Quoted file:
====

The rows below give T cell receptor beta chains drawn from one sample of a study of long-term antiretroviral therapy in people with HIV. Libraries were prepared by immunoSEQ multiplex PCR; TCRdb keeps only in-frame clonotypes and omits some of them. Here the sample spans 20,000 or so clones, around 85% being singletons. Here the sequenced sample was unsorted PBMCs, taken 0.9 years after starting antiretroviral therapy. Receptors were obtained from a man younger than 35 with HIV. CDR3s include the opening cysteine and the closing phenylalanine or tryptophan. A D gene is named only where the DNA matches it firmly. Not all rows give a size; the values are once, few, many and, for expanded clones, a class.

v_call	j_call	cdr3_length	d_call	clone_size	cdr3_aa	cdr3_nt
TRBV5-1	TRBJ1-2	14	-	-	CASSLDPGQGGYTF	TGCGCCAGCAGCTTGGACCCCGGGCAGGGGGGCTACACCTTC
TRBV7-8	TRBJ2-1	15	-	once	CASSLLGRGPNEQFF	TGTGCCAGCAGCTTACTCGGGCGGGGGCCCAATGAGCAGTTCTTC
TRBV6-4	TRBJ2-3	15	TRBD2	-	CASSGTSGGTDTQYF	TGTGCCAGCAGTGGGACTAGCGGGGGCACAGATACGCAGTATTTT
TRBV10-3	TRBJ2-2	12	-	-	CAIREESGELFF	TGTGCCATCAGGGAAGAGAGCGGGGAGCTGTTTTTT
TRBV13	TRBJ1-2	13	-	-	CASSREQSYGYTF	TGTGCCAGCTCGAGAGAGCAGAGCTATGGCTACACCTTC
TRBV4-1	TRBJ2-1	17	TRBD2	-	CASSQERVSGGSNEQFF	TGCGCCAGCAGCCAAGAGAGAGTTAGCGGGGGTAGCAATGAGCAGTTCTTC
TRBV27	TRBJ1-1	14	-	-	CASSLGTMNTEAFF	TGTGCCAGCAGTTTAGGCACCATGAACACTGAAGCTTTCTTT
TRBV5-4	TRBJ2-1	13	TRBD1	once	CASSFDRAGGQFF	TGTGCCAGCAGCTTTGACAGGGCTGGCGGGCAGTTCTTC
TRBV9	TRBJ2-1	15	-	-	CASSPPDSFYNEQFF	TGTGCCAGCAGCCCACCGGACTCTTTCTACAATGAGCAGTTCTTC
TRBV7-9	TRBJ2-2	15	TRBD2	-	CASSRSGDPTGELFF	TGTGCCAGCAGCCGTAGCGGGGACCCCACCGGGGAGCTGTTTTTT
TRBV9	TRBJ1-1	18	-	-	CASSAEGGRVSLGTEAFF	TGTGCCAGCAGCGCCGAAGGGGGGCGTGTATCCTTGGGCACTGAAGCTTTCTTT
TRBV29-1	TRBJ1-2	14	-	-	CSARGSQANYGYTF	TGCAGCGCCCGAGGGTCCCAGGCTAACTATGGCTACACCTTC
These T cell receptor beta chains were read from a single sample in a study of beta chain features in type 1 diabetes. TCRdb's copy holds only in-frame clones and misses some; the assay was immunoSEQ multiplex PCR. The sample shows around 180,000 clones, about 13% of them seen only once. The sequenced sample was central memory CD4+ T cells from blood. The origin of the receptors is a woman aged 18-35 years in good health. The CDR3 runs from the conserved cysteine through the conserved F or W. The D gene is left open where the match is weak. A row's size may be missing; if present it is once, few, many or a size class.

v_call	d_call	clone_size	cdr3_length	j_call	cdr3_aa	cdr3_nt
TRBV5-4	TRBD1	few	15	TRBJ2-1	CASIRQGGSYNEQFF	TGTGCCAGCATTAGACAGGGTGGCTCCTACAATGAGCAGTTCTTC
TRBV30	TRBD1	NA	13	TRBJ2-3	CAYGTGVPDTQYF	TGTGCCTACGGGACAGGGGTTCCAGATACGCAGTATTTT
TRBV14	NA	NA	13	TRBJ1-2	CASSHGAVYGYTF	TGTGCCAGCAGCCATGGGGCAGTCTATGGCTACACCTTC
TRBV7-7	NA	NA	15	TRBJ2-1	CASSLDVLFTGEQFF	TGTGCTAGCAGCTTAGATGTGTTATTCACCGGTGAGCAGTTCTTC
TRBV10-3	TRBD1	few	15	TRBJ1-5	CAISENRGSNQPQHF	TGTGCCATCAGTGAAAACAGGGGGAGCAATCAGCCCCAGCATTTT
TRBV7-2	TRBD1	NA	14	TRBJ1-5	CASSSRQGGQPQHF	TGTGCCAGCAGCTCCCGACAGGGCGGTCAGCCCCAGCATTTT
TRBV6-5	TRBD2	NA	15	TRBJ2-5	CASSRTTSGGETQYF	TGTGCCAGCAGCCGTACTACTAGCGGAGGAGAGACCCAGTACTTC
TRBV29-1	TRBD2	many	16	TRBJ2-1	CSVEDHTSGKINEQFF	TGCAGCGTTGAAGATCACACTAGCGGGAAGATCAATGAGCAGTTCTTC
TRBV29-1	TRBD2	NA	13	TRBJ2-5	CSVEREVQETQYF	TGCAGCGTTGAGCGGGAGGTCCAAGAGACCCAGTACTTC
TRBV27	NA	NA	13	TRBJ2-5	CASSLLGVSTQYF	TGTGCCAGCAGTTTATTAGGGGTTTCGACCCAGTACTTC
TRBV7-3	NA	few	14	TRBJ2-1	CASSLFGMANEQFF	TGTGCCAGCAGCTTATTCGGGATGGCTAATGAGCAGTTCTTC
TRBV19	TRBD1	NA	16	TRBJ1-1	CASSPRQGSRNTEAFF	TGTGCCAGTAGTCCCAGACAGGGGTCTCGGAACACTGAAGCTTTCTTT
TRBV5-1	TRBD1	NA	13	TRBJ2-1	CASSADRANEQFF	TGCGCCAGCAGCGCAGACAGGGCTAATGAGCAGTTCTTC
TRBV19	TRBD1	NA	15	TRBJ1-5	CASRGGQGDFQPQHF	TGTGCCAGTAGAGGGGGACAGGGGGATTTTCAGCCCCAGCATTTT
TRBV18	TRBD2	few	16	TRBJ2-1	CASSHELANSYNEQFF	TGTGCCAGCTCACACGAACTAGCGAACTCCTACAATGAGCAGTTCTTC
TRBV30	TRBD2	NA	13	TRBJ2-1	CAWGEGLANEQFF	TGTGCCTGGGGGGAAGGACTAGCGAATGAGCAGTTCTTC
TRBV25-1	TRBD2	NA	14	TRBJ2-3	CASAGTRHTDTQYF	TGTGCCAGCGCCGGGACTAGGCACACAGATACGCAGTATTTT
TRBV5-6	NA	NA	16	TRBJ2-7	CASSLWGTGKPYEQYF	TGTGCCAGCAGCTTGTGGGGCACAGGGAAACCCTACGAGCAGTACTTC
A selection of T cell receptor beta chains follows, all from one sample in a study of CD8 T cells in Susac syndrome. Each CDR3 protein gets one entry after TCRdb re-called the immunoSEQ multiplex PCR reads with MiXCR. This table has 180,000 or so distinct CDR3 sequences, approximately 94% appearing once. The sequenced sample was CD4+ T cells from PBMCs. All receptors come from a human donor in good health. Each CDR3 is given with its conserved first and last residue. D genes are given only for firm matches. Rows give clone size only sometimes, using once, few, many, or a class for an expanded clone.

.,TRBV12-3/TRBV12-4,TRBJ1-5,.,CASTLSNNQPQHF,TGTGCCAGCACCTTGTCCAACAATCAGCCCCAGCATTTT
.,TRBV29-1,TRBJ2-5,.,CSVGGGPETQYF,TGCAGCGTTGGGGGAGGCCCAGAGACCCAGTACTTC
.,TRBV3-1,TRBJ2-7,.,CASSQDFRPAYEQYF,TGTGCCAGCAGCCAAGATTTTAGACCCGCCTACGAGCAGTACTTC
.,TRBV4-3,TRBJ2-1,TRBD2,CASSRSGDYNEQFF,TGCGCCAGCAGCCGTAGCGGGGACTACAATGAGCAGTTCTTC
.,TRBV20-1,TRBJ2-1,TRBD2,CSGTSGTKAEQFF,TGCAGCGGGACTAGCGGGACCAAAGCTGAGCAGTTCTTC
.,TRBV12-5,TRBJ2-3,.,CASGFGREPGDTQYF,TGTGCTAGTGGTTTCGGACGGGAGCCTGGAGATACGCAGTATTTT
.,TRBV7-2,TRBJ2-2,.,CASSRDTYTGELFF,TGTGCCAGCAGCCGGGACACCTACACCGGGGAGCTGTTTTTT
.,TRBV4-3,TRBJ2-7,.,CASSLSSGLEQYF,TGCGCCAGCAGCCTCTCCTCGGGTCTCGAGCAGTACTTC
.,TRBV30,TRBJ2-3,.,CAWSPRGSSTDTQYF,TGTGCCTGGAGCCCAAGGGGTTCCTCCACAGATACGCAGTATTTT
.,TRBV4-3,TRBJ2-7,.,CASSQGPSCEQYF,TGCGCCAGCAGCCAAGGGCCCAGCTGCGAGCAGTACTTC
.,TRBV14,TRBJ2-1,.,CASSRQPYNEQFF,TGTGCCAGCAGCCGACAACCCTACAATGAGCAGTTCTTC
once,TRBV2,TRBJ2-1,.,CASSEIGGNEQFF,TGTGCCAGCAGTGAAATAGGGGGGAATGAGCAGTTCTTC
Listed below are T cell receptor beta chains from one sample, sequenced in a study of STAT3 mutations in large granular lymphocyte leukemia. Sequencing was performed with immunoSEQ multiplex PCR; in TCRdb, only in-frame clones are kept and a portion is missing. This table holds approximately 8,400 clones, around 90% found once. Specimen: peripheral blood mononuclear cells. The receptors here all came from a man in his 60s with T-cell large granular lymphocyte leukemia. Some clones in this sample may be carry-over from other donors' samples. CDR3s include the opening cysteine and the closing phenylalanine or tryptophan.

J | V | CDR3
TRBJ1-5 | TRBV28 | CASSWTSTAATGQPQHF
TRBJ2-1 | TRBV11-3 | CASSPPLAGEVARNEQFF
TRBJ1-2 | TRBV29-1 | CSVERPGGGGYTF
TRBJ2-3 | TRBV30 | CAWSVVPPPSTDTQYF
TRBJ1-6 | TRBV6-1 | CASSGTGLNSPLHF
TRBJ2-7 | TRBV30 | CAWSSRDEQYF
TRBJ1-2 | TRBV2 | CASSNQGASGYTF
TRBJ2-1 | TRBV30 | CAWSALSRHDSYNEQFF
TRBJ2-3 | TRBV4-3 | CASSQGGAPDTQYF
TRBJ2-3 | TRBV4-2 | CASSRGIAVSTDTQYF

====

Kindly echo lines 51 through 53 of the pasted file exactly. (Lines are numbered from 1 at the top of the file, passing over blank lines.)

TRBJ2-1 | TRBV11-3 | CASSPPLAGEVARNEQFF
TRBJ1-2 | TRBV29-1 | CSVERPGGGGYTF
TRBJ2-3 | TRBV30 | CAWSVVPPPSTDTQYF